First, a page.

In Re LARRY J. McNEELY LINDA L. McNEELY

Case No. 98-73511United States Bankruptcy Court, C.D. Illinois
March 24, 1999

John S. Narmont, 209 Bruns Lane, Springfield, IL 62702

John H. Germeraad, P.O. Box 257, Petersburg, IL 62675

James A. Lewis, 600 E. Monroe — #312, Springfield, IL 62701

U.S. Trustee, 401 Main St. #1100, Peoria, IL 61602

OPINION
BASIL H. COUTRAKON, United States Bankruptcy Judge

Before the Court is the Objection filed by Larry J. McNeely and Linda L. McNeely (“Debtors”) to the Proof of Claim filed by the Internal Revenue Service (“IRS”). The issue is whether the three-year period of limitations for determining priority status as set forth in 11 U.S.C. § 507 (a) (8) (A) (i) is tolled during Debtors’ prior bankruptcies.

The facts in this case are not in dispute. Debtors filed their petition pursuant to Chapter 13 of the Bankruptcy Code on September 30, 1998. On Schedule E, Debtors listed the IRS as having an unsecured priority claim in the amount of $36,473.92. Debtors’ Chapter 13 Plan proposed to pay the IRS in full at 0% interest during the course of the 60-month plan. On October 26, 1998, IRS filed its Proof of Claim in the amount of $53,004.61. The IRS claimed the sum of $50,541.55 as a priority claim; the remainder, or $2,463.06, was claimed merely as a general unsecured claim. Initially, Debtors objected to the IRS’ claim on the basis that penalties and interest should not be entitled to priority classification. After a hearing, and in view of the overwhelming weight of authority, Debtors reluctantly conceded that pre-petition interest is entitled to priority classification. IRS never disputed that pre-petition penalties should be treated as a unsecured non-priority claim.

Subsequently, Debtors filed an amended objection to the IRS’ claim on the basis that the claim for 1993 and 1994 income taxes, which IRS asserts is entitled to priority classification, should not be so classified because the taxes for those two years fall outside the three-year period of limitations set forth in 11 U.S.C. § 507 (a) (8) (A) (i) IRS stands by its claim, asserting that Debtors’ prior bankruptcies (on file from July 1995 to April 1998 and May 1998 to August 1998) suspended the period of limitations set forth in 11 U.S.C. § 507
(a) (8) (A) (i). If such period of limitations is tolled, IRS asserts, its Proof of Claim is correct because the 1993 and 1994 income taxes came due well within the period of limitations set forth in § 507 (a) (8) (A) (i). Debtors counter that there is no statutory basis for tolling of the statute and that precedent to the contrary should be rejected.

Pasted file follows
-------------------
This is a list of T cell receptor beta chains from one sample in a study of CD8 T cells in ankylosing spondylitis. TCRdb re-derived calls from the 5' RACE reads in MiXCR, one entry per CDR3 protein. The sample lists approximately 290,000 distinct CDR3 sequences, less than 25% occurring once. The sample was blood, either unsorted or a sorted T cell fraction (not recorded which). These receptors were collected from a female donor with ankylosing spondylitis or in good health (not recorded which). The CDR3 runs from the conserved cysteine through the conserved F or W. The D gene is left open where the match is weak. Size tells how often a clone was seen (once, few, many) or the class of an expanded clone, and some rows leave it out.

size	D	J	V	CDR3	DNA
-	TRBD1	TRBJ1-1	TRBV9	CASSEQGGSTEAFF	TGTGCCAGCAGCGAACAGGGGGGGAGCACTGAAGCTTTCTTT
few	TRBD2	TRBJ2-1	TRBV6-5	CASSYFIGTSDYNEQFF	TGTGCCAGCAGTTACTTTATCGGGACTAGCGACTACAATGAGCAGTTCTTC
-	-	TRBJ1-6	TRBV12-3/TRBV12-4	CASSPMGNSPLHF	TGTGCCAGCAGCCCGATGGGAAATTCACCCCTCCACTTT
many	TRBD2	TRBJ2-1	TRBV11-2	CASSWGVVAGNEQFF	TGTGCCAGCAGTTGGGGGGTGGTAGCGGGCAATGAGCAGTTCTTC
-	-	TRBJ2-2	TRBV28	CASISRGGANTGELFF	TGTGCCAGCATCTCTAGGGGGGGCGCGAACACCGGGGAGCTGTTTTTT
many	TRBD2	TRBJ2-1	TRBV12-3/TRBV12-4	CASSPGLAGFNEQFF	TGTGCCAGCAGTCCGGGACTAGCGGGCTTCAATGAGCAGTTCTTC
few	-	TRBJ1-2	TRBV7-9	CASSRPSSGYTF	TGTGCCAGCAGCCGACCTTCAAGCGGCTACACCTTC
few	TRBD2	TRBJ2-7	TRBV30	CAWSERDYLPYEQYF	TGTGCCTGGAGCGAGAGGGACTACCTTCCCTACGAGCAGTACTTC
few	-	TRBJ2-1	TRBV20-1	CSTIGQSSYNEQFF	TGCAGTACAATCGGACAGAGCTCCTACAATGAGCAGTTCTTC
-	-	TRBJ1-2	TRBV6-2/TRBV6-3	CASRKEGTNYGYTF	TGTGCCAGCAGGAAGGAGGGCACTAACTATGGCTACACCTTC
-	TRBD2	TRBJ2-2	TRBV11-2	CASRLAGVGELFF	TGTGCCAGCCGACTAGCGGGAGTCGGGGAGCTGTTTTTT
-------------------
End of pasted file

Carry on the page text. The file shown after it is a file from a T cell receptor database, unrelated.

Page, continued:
Debtor correctly points out that there is a split in authority on this point. Some courts have held that the three-year priority period for taxes is not tolled during a prior bankruptcy. See In re Gore, 182 B.R. 293, 300 (Bankr. N.D. Ala. 1995); Matter of Ouenzar, 19 F.3d 163, 165 (5th Cir. 1993); In re Evsenbach, 170 B.R. 57, 59 (Bankr. W.D.N.Y. 1994). However, a number of other Courts have taken the opposite position and have held that the three-year priority period for taxes is tolled. See Inre West, 5 F.3d 423, 426, cert den’d 511 U.S. 1081, 114 S.Ct. 1830
(1994); see also Gore, supra, 182 B.R. at 300, n. 5 (citing 23 such decisions)

There is no split of authority in this Circuit and in this District. InIn re Montoya, 954 F.2d (7th Cir. 1992) and In re Brent, 212 B.R. 311
(C.D. Ill. 1997), the Seventh Circuit and the U.S. District Court for the Central District of Illinois, respectively, held that the three-year priority period is tolled during a prior bankruptcy. Montoya is direct and controlling precedent, and this Court is bound to follow that decision. Contrary to Debtors’ contention, U.S. v. Noland, 517 U.S. 535, 116 S.Ct. 1524 (1996) does not undermine the holdings in Montoya and Brent. Noland
deals with equitable subordination and does not directly address the issue at hand. For these reasons, Debtors’ Objection to Claim #1 of the Internal Revenue Service is overruled.

This Opinion is to serve as Findings of Fact and Conclusions of Law pursuant to Rule 7052 of the Rules of Bankruptcy Procedure.

ORDER
For the reasons set forth in an Opinion entered this day,

IT IS THEREFORE ORDERED Debtors’ Objection to Claim #1 of the Internal Revenue Service be and is hereby overruled.